Science & Tech

Fish hold a long-kept secret about the main function of your eyes

Fish hold a long-kept secret about the main function of your eyes
Blinking fish sheds light on how our aquatic ancestors transitioned to land

If you’ve ever wondered why most humans and animals need to blink, an amphibious fish may just hold the answer.

Blinking in humans is a reflex that happens involuntarily anywhere between 10 and 20 times per minute, helping to keep our eyes moist and clean. But, for some species of animal such as fish, the water they swim in is enough to keep their eyes hydrated enough without it.

The amphibious mudskipper fish is one rare species of animal which does blink and studying it has revealed how blinking evolved in our ancestors.

Humans eventually evolved from tetrapods – four-limbed animals which first emerged from the water around 375 million years ago.

Due to the change in their environment, they underwent some essential physical adaptations to give them the ability to move and sense the new world around them.

Scientists have observed that almost all land tetrapods, apart from those not closely related aquatic animals, have the ability to blink, suggesting it is part of the many adaptations tetrapods underwent when moving from water to land.

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Researchers are now looking at the mudskipper to determine if and why it blinks. The amphibious fish species can leave the water and live on land for up to two days, making them an interesting species to study.

Biologist Thomas Stewart from Pennsylvania State University, alongside lead author biologist Brett Aiello of Seton Hill University and other colleagues, observed Indian mudskippers and Atlantic mudskippers under high-speed cameras.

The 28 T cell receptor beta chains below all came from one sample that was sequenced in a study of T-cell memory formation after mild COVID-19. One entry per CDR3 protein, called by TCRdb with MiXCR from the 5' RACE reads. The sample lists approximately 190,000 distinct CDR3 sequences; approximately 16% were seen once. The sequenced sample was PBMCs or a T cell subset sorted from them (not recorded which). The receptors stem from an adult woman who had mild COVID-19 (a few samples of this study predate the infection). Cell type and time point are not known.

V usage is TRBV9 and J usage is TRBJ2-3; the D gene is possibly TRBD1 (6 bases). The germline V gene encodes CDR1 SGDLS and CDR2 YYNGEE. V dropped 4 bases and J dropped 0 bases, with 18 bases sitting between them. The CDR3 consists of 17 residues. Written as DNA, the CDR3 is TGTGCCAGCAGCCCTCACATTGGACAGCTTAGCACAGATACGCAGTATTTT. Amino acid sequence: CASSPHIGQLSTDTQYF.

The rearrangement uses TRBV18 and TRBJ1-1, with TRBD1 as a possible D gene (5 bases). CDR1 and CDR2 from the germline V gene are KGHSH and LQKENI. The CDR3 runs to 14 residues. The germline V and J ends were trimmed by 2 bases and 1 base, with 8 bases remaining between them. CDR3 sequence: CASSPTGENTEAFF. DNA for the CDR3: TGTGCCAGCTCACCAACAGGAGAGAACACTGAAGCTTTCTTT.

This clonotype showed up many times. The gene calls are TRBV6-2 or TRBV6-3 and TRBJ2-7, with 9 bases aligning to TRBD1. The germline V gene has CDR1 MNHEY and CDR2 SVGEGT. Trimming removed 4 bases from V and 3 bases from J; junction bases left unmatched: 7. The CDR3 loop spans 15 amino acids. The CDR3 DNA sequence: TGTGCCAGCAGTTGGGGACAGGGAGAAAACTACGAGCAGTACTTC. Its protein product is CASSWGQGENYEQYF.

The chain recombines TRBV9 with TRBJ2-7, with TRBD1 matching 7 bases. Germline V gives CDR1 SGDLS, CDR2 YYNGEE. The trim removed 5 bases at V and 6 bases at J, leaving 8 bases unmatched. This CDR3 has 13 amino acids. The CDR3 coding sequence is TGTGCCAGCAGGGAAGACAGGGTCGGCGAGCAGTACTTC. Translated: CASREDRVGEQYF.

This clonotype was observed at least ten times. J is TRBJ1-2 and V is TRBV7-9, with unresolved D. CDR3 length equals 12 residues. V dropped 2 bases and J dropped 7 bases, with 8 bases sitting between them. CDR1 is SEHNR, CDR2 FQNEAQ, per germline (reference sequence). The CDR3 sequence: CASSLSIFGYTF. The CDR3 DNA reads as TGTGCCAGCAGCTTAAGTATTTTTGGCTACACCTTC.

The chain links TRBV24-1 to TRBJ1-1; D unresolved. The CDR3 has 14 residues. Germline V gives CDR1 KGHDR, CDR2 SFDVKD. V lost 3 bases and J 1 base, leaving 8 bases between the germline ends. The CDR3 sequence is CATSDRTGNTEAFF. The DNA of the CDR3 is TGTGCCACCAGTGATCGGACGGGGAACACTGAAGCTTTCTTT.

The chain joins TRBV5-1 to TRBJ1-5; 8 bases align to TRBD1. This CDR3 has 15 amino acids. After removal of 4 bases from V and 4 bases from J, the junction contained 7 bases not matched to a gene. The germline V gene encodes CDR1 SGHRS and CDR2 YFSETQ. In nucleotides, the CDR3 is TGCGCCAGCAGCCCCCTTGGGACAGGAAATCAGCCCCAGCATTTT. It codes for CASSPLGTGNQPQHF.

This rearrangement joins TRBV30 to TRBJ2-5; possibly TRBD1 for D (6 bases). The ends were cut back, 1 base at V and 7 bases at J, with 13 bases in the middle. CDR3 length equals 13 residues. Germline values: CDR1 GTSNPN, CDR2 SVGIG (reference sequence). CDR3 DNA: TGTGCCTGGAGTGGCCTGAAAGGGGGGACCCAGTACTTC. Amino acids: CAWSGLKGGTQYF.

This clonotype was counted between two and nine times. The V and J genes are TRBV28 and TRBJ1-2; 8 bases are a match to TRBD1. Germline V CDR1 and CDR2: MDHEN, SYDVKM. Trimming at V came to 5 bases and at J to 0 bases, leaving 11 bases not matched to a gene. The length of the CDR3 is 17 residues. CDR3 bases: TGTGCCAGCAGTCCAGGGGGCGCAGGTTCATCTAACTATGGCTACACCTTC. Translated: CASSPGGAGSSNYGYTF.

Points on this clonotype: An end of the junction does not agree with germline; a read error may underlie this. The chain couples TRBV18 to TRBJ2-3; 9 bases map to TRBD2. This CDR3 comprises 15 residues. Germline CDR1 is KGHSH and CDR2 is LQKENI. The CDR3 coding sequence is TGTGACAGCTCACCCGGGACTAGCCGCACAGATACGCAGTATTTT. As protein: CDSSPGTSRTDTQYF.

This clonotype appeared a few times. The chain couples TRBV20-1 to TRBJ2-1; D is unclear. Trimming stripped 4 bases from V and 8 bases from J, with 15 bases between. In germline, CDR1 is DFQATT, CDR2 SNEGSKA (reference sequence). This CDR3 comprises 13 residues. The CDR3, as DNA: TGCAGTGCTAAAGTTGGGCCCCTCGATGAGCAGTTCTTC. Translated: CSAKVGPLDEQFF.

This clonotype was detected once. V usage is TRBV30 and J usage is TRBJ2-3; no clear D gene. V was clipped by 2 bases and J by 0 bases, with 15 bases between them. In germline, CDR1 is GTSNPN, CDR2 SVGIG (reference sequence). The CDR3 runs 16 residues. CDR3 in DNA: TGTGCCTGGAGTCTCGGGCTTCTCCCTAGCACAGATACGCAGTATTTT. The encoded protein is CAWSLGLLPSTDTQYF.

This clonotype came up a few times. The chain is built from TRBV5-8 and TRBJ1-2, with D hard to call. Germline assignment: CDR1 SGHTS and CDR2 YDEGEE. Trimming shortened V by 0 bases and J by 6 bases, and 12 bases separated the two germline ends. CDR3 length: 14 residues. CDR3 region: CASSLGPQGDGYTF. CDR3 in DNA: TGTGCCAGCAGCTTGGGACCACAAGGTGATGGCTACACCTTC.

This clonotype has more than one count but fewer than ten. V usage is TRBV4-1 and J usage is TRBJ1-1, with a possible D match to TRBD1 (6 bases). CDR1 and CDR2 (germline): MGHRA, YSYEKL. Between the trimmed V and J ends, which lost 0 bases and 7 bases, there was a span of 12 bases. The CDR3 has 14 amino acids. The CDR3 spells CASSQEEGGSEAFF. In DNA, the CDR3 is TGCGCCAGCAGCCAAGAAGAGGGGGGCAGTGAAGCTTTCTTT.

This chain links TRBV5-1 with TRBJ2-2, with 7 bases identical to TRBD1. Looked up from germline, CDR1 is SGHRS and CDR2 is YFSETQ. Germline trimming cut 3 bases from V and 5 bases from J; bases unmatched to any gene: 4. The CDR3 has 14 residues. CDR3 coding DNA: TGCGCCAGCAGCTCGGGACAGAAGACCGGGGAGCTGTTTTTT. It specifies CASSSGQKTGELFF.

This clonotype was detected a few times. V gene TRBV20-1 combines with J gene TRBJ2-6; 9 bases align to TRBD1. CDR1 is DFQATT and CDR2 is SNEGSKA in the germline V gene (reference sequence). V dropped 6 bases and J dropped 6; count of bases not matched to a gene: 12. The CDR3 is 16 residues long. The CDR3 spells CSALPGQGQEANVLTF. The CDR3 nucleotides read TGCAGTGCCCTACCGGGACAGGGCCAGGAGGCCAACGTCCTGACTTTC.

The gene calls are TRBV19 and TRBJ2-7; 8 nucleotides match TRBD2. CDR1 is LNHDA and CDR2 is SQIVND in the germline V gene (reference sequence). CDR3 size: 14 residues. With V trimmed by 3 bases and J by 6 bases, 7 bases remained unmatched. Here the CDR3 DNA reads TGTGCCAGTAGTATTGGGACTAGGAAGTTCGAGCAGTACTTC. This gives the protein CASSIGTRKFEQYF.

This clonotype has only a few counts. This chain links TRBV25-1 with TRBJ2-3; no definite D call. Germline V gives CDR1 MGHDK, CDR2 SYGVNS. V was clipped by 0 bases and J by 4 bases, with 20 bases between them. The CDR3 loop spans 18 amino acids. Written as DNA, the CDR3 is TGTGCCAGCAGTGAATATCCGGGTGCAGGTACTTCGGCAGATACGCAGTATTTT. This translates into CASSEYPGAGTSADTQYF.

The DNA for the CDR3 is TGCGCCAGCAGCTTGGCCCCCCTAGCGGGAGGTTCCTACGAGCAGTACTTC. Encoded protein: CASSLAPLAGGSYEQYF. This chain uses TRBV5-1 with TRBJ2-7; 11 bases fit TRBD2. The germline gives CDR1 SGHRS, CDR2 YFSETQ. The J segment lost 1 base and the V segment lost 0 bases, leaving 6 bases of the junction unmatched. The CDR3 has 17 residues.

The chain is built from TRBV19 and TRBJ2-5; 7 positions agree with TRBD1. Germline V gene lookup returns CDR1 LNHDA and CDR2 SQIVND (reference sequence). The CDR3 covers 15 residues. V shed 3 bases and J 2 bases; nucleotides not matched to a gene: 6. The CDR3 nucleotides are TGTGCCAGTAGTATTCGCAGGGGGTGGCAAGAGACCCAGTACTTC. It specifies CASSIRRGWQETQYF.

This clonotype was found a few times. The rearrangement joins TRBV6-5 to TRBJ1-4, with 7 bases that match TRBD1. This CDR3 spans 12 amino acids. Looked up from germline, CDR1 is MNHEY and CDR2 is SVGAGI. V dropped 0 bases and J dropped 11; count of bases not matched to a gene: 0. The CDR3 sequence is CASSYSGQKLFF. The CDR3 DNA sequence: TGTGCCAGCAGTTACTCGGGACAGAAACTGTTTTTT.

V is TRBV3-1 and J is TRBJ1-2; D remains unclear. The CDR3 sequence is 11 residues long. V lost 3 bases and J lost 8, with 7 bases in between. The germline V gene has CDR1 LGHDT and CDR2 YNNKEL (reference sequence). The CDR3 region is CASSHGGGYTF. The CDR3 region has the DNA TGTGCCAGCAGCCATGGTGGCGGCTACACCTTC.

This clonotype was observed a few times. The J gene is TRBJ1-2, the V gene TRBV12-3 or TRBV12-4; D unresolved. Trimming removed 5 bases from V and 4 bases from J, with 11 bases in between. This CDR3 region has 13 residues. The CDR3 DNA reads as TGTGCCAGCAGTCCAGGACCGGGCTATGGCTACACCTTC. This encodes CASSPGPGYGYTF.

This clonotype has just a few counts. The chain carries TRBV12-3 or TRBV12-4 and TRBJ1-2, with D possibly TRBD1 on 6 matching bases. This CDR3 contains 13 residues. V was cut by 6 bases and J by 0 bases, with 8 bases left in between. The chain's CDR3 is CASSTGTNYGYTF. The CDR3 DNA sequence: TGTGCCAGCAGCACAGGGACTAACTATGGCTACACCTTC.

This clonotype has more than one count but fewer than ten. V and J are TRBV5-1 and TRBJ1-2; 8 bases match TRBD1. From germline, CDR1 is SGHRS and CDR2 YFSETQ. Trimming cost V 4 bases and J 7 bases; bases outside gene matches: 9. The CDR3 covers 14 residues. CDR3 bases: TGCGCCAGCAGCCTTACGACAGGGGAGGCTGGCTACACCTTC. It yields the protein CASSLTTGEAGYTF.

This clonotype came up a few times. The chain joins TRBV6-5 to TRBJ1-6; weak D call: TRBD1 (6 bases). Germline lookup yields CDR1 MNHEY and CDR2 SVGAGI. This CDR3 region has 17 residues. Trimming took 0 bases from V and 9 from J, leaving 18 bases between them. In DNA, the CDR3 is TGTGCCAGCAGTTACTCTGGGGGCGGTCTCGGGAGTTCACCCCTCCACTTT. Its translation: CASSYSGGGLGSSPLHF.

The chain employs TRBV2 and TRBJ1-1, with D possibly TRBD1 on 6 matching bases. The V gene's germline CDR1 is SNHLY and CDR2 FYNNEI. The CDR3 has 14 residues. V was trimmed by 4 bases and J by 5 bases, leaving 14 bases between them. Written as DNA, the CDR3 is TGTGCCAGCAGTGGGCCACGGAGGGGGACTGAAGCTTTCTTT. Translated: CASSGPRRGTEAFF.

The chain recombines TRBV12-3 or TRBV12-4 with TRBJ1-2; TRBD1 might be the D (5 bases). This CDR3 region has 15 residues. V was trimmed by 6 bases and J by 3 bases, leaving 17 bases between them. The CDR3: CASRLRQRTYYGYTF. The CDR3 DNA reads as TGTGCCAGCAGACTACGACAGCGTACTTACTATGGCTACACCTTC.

The footage revealed that the fish do blink and do it by retracting their large protruding eyes down back into the socket where it is covered briefly by the dermal cup membrane before the eyes reemerge from the socket.

Aiello explained: “Blinking in mudskippers appears to have evolved through a rearrangement of existing muscles that changed their line of action and also by the evolution of a novel tissue, the dermal cup.”

He continued: “This is a very interesting result because it shows that a very rudimentary, or basic, system can be used to conduct a complex behavior. You don't need to evolve a lot of new stuff to evolve this new behavior – mudskippers just started using what they already had in a different way.”

Researchers also observed that mudskippers barely blinked while underwater, while on land, they blinked more frequently when faced with conditions that would dry their eyes out quicker, when their eyes were dirty or when defending their eyes from the threat of injury.

Stewart explained: “Based on the fact that mudskipper blinking, which evolved completely independently from our own fishy ancestors, serves many of the same functions as blinking in our own lineage, we think that it was likely part of the suite of traits that evolved when tetrapods were adapting to live on land.”

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